Henrico Public Library wins Virginia Breast Cancer Foundation grant


The Henrico County Public Library system recently won the Virginia Breast Cancer Foundation's Library Grant Award, which provides funding, materials and programming from VBCF to help educate citizens about breast cancer.

The grant is given to select libraries in Virginia that apply and is intended to further the VBCF mission to educate the public about breast health and breast cancer. > Read more.

Pet Valu to open in Glen Allen Aug. 26


Pet supplies and accessories retailer Pet Valu will open at 5304 Wyndham Forest Drive in Glen Allen Saturday, Aug. 26.

The store will offer free samples, goody bags, refreshments, raffles and prizes and kid- and pet-friendly entertainment during its first day of business from 9 a.m. to 9 p.m. > Read more.

State issues warning about purebred puppy scam


Virginia Attorney General Mark Herring is warning Virginia consumers about an active fraud involving purebred puppies.

Herring's Consumer Protection Section recently has received a number of reports of consumers entering into agreements to buy a pet with a company they found online, later to learn the website and the company are a scam – and that no such puppy ever existed. > Read more.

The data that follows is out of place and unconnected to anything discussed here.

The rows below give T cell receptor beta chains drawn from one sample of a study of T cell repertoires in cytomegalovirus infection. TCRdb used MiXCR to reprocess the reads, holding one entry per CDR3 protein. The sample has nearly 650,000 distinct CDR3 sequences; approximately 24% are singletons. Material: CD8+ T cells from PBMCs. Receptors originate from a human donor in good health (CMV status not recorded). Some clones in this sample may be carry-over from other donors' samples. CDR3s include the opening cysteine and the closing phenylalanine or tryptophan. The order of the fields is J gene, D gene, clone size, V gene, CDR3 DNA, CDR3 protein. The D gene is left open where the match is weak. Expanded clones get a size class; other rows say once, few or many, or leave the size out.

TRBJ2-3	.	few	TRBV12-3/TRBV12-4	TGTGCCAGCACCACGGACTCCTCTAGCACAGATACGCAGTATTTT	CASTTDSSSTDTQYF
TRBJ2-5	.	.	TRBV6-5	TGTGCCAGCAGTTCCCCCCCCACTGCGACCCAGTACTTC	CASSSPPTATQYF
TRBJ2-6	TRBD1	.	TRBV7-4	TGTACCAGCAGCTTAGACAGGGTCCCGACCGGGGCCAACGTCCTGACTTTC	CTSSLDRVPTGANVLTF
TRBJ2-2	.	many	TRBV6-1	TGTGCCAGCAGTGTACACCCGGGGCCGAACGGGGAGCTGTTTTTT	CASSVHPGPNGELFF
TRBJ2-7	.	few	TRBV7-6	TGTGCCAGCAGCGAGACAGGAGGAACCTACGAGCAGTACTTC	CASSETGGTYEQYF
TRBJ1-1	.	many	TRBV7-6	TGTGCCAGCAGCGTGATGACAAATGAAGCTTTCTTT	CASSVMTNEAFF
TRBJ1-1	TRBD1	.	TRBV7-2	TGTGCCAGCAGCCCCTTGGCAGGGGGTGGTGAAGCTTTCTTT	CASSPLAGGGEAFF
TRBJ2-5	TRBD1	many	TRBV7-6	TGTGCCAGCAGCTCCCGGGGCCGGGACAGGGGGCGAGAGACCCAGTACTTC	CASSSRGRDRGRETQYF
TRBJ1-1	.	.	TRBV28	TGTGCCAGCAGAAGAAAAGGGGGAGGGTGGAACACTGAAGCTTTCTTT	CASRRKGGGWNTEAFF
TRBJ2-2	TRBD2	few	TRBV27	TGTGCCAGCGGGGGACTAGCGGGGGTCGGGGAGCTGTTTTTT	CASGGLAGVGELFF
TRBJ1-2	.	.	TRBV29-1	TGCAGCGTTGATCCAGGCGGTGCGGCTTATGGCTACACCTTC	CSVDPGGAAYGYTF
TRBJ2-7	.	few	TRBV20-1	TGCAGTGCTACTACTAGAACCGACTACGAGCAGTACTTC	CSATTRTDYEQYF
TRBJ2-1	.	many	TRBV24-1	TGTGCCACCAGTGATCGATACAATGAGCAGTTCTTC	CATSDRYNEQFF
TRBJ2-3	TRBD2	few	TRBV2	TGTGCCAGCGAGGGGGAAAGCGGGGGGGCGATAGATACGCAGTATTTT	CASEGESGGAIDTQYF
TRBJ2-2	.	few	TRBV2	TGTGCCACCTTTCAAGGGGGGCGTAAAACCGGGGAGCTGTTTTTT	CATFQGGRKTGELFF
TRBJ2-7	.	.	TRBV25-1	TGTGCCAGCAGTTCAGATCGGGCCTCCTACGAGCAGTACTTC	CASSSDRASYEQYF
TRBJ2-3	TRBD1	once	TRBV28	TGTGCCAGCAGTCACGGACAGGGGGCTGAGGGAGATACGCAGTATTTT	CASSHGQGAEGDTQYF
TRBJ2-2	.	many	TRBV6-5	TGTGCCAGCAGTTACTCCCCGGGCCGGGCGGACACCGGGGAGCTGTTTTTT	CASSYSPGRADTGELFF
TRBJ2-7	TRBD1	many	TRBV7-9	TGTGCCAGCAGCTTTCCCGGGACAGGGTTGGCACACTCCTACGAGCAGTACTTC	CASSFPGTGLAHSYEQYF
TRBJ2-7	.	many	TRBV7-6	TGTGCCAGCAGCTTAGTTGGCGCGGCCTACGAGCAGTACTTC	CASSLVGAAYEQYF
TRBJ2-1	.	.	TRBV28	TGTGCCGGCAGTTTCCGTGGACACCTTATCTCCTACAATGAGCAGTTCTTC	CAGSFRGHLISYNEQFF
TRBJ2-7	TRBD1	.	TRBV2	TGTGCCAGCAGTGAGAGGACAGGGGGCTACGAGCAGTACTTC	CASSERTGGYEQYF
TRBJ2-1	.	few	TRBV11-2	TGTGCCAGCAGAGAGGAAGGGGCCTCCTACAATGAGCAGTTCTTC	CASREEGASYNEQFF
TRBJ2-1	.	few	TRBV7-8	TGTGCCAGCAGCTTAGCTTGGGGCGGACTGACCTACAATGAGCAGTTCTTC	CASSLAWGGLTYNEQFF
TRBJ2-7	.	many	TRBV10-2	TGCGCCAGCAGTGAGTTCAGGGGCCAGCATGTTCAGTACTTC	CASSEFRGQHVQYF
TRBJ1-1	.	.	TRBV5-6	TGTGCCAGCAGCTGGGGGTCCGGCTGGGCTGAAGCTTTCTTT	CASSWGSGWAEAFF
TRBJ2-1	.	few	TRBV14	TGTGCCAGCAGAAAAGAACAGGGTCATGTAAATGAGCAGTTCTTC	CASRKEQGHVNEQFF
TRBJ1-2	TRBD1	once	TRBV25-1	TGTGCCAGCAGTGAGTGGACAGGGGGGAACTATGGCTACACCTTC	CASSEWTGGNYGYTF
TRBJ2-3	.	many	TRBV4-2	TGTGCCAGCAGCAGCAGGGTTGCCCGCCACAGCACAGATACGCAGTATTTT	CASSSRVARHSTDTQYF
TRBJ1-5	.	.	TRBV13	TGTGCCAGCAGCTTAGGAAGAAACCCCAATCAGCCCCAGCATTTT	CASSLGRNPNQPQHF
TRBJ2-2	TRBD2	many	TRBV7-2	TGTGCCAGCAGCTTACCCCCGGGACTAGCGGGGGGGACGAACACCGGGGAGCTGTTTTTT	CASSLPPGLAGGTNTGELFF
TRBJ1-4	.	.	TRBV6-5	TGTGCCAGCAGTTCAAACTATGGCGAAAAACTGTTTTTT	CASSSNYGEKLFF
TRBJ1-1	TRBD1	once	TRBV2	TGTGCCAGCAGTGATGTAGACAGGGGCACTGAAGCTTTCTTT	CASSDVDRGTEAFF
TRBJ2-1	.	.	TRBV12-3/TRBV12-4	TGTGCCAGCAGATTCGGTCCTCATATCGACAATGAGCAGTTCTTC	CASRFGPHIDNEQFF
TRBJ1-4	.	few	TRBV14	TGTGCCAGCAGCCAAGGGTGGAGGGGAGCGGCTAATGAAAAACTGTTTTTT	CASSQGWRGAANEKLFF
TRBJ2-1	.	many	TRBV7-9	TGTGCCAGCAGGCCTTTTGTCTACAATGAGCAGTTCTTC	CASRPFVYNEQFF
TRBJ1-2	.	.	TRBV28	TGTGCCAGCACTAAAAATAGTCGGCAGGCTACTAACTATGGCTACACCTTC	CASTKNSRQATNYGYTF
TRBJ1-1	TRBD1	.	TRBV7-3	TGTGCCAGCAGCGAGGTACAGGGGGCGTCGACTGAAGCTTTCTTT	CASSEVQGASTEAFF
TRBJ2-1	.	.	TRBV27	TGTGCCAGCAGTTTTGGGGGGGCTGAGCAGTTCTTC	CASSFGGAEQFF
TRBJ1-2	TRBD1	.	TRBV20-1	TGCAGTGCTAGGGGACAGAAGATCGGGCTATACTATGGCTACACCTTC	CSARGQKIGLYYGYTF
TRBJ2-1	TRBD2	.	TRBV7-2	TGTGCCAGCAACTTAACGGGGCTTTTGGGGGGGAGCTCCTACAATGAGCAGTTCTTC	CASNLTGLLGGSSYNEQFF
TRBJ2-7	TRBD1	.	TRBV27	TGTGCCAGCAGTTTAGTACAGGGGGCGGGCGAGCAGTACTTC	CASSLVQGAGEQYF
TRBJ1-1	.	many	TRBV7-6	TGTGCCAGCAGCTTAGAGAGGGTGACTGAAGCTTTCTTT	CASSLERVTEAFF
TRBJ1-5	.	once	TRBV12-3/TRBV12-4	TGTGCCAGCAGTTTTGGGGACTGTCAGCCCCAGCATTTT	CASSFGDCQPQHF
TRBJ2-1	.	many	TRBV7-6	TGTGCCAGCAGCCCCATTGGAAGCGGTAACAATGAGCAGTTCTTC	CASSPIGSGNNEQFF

Kaine, McEachin to host Service Academy Day


Congressman A. Donald McEachin (VA-04) and Senator Tim Kaine (D-VA) will co-host their Service Academy Day to educate high school students about the service academy nominations process, an honor awarded by members of Congress for students interested in attending a service academy after high school.

The event will take place Saturday, Sept. 16, from 10 a.m. to noon, at Matoaca High School, 17700 Longhouse Lane, Chesterfield 23838. It will provide an opportunity for high school students and parents to learn about the nation’s military academies, a career in military service and the nominations process. > Read more.

Red Cross, Sport Clips offer free haircuts to blood donors


The American Red Cross and Sport Clips are partnering to provide free haircuts to anyone who donates blood or platelets to the Red Cross during September.

Blood donors of all blood types, especially type O negative and O positive, are urgently needed to replenish the blood supply following a critical summer blood shortage. > Read more.

Henrico Business Bulletin Board

August 2017
S M T W T F S
·
·
27
·
·

Calendar page

Classifieds

Place an Ad | More Classifieds

Calendar

Henrico County will hold its monthly sale of unclaimed, forfeited and surplus property on Sept. 5 (Henrico residents and taxpayers) and Sept. 6 (general public) from 8:30 a.m. to 1 p.m. at 4323 Carolina Ave. Items for sale generally include office furniture, supplies and old computer equipment. All sales final. For details, call the Surplus Hotline at 501-5660 (option 3) or visit http://www.henrico.us/purchasing/surplus-sales. Full text

Your weather just got better.

Henricopedia

Henrico's Top Teachers

The Plate